CLM indicates colorectal liver metastasis.
A, Overall survival stratified according to treatment strategy after propensity score matching. B, Disease-free survival stratified according to treatment strategy after propensity score matching.
eFigure 1. Number of Procedures Performed for Colorectal Liver Metastasis, Stratified According to Open or Laparoscopic Approach
eFigure 2. Trend in the Ratio of Laparoscopic/Total Resections for Colorectal Liver Metastasis Over Years
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Ratti F, Fiorentini G, Cipriani F, Catena M, Paganelli M, Aldrighetti L. Laparoscopic vs Open Surgery for Colorectal Liver Metastases. JAMA Surg. 2018;153(11):1028–1035. doi:10.1001/jamasurg.2018.2107
How do the outcomes of laparoscopy compare with those of open surgery for liver metastases due to colorectal cancer?
In this cohort study, results on the propensity score matching analysis between laparoscopic and open surgery conferred more comparable cohorts for complexity, further supporting the advantages of laparoscopy in the resection of liver metastases from colorectal cancer. Patients who underwent open resections had greater postoperative morbidity than those who underwent laparoscopy, while patients in the laparoscopy group had fewer major complications compared with those who underwent open resections, as well as shorter lengths of stay
An increasing proportion of patients can benefit from the advantages of laparoscopic surgery for liver metastases from colorectal cancer, even those requiring procedures with a high degree of technical complexity.
Surgery represents the mainstay treatment of colorectal liver metastases. Indications for the laparoscopic approach in this setting have been widened and there is a need to confirm the benefits of minimally invasive liver surgery (MILS) in patients with complex disease states.
To compare outcomes of laparoscopic surgery with those of open surgery for liver metastases from colorectal cancer, focusing on the characteristics of modern MILS and therefore overcoming possible selection bias related to different policies for patients’ eligibility for MILS over time.
Design, Setting, and Participants
A cohort study of 885 resections performed for liver metastases from colorectal cancer between January 1, 2004, and June 30, 2017, at the Hepatobiliary Surgery Unit of San Raffaele Hospital, Milano, Italy, comprising 187 laparoscopic and 698 open resections. Procedures performed using the MILS approach with a ratio of MILS to total resections per year of more than 30% were considered and were matched by propensity scores (ratio of 1:4) to procedures performed using the open approach with a ratio of MILS to total resections per year of less than 30%.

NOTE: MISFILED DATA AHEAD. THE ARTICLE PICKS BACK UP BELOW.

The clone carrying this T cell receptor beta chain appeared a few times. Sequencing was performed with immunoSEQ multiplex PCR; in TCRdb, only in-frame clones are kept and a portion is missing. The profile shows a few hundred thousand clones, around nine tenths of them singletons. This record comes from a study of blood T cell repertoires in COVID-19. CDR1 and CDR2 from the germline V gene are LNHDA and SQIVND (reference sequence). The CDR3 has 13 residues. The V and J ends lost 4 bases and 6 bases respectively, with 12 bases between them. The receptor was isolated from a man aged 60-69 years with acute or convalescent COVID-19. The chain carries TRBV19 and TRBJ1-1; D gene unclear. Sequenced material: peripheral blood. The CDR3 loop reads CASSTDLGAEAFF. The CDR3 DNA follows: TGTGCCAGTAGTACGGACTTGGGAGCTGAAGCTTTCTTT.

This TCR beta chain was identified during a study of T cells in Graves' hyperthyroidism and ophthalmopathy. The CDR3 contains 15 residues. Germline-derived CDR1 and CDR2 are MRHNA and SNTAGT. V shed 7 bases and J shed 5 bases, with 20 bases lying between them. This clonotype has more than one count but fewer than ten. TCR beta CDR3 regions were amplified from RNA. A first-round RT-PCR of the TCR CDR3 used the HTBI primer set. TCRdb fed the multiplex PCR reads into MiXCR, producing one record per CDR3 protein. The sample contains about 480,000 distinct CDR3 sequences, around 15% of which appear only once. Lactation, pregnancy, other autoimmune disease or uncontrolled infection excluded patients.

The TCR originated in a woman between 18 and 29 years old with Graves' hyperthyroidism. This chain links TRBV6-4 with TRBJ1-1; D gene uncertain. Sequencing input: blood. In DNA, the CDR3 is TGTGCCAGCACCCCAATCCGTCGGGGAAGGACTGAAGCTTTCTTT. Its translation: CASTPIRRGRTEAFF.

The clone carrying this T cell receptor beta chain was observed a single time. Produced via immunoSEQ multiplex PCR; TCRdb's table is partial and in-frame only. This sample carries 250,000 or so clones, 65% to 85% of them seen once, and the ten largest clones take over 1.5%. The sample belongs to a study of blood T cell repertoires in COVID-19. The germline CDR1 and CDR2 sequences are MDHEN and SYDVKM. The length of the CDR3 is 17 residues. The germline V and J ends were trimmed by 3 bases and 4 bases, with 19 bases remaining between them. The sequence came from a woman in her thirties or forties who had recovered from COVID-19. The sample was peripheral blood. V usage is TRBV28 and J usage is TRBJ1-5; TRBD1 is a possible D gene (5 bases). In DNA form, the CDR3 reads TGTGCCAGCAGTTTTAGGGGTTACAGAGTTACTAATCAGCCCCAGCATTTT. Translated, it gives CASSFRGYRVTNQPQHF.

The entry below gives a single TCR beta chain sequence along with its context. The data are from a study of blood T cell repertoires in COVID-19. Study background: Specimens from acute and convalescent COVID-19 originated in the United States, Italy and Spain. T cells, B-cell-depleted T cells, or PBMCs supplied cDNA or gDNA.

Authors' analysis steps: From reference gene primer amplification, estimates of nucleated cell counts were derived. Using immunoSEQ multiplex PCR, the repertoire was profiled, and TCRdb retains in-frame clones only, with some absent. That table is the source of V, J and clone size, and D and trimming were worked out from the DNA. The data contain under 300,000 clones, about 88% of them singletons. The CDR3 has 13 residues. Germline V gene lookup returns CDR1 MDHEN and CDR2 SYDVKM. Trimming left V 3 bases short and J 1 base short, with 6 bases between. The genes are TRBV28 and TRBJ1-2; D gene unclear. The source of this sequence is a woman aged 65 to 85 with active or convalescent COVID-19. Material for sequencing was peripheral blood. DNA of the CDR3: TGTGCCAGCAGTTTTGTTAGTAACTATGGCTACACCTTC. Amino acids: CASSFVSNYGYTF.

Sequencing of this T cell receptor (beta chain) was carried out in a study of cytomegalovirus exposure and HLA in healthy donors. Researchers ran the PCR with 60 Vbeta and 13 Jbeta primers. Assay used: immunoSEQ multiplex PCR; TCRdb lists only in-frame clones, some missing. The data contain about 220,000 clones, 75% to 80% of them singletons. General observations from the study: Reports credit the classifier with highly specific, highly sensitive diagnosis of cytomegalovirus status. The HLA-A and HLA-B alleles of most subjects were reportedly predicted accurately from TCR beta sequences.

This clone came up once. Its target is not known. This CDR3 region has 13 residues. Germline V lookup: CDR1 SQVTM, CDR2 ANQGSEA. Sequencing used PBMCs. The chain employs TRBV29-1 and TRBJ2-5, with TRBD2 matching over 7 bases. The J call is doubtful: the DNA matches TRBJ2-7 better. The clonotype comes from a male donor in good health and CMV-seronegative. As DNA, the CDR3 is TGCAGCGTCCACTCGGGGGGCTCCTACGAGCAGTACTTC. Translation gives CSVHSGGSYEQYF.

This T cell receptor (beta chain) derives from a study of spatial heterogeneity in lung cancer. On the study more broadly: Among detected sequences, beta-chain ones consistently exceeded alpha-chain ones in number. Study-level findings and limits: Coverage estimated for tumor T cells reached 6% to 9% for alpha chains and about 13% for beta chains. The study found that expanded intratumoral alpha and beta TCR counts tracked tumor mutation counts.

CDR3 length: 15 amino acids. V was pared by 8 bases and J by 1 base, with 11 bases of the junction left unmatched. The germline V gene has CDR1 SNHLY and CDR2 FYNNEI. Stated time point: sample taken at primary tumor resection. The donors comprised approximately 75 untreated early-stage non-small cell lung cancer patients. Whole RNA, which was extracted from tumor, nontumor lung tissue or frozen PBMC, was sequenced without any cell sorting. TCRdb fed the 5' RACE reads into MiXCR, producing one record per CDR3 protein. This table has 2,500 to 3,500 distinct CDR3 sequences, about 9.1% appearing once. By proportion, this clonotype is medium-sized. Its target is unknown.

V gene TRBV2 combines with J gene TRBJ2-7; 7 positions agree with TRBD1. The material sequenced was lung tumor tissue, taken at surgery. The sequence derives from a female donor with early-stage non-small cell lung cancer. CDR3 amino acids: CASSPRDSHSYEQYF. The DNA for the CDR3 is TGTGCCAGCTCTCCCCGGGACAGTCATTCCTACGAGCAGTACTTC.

Main Outcomes and Measures
The primary end point was short-term outcomes, including morbidity, mortality, functional recovery, and interval between surgery and adjuvant treatments; the secondary end point was long-term outcomes.
Among this cohort (104 patients in the MILS group; 46 women and 58 men; median age, 62 years [range, 35-81 years]; and 412 patients in the open group; 181 women and 231 men; median age, 60 years [range, 37-80 years]), primary end-point data showed a significantly higher incidence of postoperative morbidity in patients who underwent open resections compared with those who underwent MILS (94 [22.8%] vs 21 [20.2%]; P = .04). Patients in the MILS group had fewer major complications (Dindo-Clavien grades III-V) compared with patients in the open group (Dindo-Clavien grades III-V; 7 [6.7%] vs 35 [8.5%]; P = .03) as well as shorter lengths of stay (median [range] duration, 3 [2-35] vs 5 [4-37] days; P = .02). Oncologic results were not compromised by the laparoscopic approach.
Conclusions and Relevance
In this study, the results of the propensity score matching analysis between modern laparoscopic surgery and previous open surgery appear to confer more comparable cohorts for complexity, further supporting the advantages of laparoscopy in the surgical treatment of liver metastases from colorectal cancer. The increase in use that laparoscopy has experienced appears to be based on increased feasibility, widening of eligibility criteria for patients, enhanced clinical effectiveness, and oncologic outcomes. All these elements together suggest that up to 70% of patients appear to be candidates for this minimally invasive surgical approach in high-volume centers.